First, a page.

Like LinkedIn, Facebook enables employers to create a presence that reflects their employment brand, find potential candidates, and post jobs. In addition, it enables great opportunities for interaction with candidates and allows organizations to create a community. Facebook was originally geared towards personal communication but has morphed into a tool that is used more and more for business.
Let's cover all of the big three social media sites. How are employers using Twitter as a recruiting tool?
For employers, Twitter is primarily effective at increasing exposure and communicating with groups of individuals who wish to follow the organization. It can also be used to advertise jobs. Some companies have job channels and/or individual recruiters who operate dedicated Twitter accounts for communicating with interested job candidates.
How do you balance the advantages of using social media for recruitment with the risks of using it in the screening process?
Social media sites such as LinkedIn, Twitter and Facebook are valuable resources for identifying qualified candidates and communicating with and recruiting applicants to fill positions. The risk employers need to understand, when using social media as part of their recruiting process, occurs when the process moves from sourcing to screening candidates.
Social media is an ideal way to find and recruit candidates. But, the difficulty occurs when information provided on social media sites is used to screen or explicitly eliminate a candidate from consideration.
This elimination, when based on data found through social media content, opens the employer to the potential risks of liability, discrimination claims, and non-compliance with regulations.
While there is little direct legal precedent around this issue at this point, it's likely that legislation and case law will become clearer in the near future. In the meantime, the risks are evident and few companies want to be the focus of any legal action. Given this point, it's important that organizations have policies in place that protect against discriminatory practices and are explicit in how social media information can be used by employees in the hiring process.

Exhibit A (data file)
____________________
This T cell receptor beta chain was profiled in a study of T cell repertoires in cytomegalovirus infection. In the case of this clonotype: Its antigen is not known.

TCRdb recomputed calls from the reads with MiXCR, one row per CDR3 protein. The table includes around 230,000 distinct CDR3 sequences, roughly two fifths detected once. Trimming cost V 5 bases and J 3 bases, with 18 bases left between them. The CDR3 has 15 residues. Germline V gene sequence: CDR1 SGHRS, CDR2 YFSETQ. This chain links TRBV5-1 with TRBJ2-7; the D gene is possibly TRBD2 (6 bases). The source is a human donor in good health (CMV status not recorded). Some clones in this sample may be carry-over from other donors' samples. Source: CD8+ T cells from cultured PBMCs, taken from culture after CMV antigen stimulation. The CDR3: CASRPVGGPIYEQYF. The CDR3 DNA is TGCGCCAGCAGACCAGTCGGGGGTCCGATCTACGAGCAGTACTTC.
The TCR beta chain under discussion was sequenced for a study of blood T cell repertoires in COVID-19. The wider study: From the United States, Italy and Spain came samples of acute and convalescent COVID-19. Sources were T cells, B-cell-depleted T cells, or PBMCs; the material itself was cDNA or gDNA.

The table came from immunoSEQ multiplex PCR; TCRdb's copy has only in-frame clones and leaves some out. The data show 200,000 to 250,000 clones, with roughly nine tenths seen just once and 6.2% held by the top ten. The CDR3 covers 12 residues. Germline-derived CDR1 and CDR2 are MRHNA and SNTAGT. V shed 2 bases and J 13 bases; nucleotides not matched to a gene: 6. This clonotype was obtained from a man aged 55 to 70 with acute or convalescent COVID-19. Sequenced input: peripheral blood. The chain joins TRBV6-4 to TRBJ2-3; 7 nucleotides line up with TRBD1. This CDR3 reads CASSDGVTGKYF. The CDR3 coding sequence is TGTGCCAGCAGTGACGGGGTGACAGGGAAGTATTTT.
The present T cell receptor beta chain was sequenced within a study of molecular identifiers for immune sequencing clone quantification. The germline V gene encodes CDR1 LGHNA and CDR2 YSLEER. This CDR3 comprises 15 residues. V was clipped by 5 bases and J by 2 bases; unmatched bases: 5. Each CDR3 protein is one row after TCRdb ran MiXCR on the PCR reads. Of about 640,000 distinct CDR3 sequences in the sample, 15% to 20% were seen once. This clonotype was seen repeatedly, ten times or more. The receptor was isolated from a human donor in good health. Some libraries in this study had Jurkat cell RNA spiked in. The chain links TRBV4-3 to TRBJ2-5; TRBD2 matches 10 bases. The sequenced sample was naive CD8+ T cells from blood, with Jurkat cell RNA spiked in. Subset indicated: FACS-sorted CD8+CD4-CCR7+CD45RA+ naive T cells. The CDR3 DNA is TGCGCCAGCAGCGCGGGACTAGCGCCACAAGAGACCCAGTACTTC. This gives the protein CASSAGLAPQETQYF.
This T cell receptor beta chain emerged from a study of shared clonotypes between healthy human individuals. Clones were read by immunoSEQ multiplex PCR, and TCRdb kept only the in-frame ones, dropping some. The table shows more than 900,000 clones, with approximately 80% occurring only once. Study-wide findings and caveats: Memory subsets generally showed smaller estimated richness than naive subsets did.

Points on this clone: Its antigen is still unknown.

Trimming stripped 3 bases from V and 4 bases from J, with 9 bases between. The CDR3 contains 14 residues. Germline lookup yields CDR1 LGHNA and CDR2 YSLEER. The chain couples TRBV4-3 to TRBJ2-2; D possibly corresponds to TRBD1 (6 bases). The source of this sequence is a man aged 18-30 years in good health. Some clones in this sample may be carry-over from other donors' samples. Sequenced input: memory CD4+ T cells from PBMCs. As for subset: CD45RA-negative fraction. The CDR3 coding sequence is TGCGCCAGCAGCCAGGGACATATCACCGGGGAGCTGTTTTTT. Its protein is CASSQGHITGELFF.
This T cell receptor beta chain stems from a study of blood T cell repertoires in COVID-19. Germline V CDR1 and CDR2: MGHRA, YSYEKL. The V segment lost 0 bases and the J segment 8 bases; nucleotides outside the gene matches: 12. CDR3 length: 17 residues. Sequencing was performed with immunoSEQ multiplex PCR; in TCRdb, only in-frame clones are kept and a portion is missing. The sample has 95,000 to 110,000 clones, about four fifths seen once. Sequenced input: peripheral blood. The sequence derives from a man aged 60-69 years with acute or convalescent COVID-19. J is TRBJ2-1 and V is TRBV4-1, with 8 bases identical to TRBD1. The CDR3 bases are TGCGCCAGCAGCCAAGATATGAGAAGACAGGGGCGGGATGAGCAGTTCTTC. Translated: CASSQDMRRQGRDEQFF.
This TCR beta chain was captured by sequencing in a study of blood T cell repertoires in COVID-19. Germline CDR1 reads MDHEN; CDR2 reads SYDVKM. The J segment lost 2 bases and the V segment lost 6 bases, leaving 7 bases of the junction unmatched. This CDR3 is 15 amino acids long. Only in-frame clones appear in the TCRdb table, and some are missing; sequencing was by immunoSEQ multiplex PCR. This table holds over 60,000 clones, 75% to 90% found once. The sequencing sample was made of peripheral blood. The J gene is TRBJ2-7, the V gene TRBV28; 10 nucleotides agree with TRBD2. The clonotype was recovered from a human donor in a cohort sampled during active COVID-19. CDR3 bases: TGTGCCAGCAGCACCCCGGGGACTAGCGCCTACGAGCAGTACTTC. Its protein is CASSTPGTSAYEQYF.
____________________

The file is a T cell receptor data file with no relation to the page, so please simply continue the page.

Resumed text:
Given these risks, how are employers currently using social media in their employee screening and background check processes?
Generally, the social media screening and background check practices by employers fall into three basic categories:
- Not accessing social media sites at all for any purpose in hiring.
- Employing social media for the sourcing of candidates, but not using it for screening or background checks.
- Using social media in all areas of hiring.
Employers need to consult with their legal counsel prior to developing an approach to the use of social media in hiring. Especially if the employer intends to use social media as part of the screening and background checking process.
What are the potential legal and regulatory risks employers must keep in mind as they use social media for recruitment or for screening and background checks of employees?
While I am not an attorney and cannot provide legal advice, generally speaking, there are at least two categories of competing legal concerns:
- Discrimination: Most employers have stringent employment policies that prevent their recruiters and hiring managers from learning potentially discriminatory information about candidates. Visiting a person's social media sites, however, clearly creates the opportunity to view large amounts of information contrary to these non-discriminatory practices. Individuals on their personal social media sites may disclose information about marital status, children, religion, politics, disabilities and even social interests that, by law, must be ignored in a hiring decision. If a recruiter has accessed this data, it is difficult to prove that they were not influenced by it in their hiring decision.